Small, incremental changes are normal in nature.

Small, incremental changes are normal in nature. Jesus spoke of the organic, incremental nature of the kingdom: To what shall I compare the kingdom of God? It is like leaven which a woman took and hid in three measures of flour, till it was all leavened (Luke 13:20-21).Organic reinforcing processes create a multiplying trend like water lilies in a pond; each day they double. At first a few lilies appear in a corner, the next day a few more. When they cover a fourth of the pond, people begin to wonder if they should do something. The next day they cover half the pond, and a meeting is set up to discuss the problem of lilies. On the day of the meeting, the lilies multiply to fill the entire pond.[1] Organic growth is incremental and gradual, but the increments multiply rather than increasing by addition. A change starts small and innocuous, so that resistance doesn’t seem necessary and that there will be plenty of time for a correction. But the small changes multiply in the background to the point where change becomes unstoppable; Senge indicates that this S-shaped or sigmoidal growth pattern is everywhere in nature.[2] Whether the change is like leaven (Matthew 13:33), like lilies in pond, or the conversion of a people group, the organic approach brings total change through inexorable incrementalism without triggering a balancing process correction.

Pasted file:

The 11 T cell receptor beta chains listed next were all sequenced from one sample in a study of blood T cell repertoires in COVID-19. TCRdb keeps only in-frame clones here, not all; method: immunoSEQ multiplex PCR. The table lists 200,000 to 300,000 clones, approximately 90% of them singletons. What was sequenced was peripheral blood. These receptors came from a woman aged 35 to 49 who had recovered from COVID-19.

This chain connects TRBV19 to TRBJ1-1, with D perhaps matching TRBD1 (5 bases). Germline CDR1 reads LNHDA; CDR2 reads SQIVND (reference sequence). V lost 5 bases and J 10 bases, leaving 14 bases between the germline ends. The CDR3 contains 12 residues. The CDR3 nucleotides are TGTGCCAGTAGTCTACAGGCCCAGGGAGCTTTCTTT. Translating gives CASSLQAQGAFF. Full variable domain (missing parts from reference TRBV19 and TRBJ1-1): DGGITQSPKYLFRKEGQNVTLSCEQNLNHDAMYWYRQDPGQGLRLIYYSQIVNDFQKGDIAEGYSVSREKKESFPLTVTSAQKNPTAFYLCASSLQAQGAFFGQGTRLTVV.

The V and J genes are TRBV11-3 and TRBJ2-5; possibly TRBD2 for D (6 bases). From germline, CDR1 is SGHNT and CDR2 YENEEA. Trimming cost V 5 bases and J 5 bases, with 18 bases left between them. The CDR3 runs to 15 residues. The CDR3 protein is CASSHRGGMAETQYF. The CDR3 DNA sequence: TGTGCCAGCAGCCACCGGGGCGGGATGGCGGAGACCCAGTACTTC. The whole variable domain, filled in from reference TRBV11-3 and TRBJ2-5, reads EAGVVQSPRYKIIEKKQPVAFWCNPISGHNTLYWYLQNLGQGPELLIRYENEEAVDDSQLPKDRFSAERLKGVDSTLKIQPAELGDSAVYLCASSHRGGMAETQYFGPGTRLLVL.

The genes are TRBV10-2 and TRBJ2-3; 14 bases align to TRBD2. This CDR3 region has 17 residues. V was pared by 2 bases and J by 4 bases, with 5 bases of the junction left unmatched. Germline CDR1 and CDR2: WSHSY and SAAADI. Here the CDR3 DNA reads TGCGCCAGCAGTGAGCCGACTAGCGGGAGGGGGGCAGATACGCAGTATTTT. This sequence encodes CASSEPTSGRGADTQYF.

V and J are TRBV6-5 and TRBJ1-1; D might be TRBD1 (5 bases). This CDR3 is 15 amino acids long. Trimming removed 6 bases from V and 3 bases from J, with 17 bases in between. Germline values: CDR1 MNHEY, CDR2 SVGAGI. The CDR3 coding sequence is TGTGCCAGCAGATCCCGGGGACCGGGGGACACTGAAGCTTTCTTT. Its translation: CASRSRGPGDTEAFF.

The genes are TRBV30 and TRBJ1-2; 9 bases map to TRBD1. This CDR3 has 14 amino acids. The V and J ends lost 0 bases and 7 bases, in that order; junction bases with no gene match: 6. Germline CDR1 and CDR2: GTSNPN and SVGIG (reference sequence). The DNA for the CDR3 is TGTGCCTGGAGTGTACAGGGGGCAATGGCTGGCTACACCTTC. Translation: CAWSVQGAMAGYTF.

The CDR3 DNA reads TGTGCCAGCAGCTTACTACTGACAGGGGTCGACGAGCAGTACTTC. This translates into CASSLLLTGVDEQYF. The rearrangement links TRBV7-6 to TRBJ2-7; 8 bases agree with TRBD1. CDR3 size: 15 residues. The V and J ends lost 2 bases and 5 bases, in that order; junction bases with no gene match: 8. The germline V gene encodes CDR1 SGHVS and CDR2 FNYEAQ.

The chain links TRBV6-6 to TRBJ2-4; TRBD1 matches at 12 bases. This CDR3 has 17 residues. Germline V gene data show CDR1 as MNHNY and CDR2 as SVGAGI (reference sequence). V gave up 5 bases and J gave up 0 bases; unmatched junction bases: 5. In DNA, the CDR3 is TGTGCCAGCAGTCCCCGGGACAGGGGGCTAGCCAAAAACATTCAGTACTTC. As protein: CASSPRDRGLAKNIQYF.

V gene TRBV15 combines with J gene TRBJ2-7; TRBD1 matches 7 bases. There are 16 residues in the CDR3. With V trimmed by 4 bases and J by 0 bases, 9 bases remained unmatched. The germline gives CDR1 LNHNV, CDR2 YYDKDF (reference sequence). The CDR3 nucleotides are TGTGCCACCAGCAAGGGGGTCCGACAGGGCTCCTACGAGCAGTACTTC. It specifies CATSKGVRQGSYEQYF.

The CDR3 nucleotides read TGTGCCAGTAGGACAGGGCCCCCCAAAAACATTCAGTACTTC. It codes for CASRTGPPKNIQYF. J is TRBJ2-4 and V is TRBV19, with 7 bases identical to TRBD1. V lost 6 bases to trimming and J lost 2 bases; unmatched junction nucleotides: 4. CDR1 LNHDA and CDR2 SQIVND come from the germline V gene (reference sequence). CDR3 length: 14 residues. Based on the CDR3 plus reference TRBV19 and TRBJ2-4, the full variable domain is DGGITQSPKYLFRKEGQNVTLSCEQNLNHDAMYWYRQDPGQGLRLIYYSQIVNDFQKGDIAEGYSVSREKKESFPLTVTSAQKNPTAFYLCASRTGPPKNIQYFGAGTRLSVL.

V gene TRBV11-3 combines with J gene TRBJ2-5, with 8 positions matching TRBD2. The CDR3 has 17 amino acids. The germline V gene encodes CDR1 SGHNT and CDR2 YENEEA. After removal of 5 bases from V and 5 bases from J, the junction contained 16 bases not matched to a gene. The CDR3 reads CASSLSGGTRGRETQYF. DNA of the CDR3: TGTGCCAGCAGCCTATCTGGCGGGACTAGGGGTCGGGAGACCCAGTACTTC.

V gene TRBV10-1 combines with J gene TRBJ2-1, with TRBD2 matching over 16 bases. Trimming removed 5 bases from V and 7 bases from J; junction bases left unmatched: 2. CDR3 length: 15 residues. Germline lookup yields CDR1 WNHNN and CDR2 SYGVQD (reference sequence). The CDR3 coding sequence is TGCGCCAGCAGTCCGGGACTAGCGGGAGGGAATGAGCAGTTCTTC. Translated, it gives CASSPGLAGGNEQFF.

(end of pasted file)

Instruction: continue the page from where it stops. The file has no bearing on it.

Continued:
[1] The quote is a selection from David O. Kueker’s Fuller Seminary Doctor of Ministry project submitted in September, 2007, entitled Diagnosis, Dialogue, and Decision: A Threefold Process of Revitalization For the Illinois Great Rivers Conference.
It is shared here in recognition of its 12th Anniversary along with comments to update and provide perspective on the material. The original project was a Training Manual/Study Guide of three Seminars supported by three chapters of research and an Introduction. The material is available for download at In 2009 it was provided for purchase as a softcover book entitled Designing Discipleship Systems: Christian Disciple Making For Any Size Church, Any Theology through

[2][3] [4][5] [6][7] [8]

All Scripture quotations are from the Revised Standard Version of the Bible, copyright © 1946, 1952, and 1971 National Council of the Churches of Christ in the United States of America. Used by permission. All rights reserved. Please review the page How and Why We Use Quotes.

[1]Peter Senge, The Fifth Discipline: The Art And Practice of the Learning Organization (New York: Doubleday, 1990), 83.

[2]Peter Senge et al., The Dance of Change: The Challenges to Sustaining Momentum in Learning Organizations (New York: Doubleday, 1999), 7.

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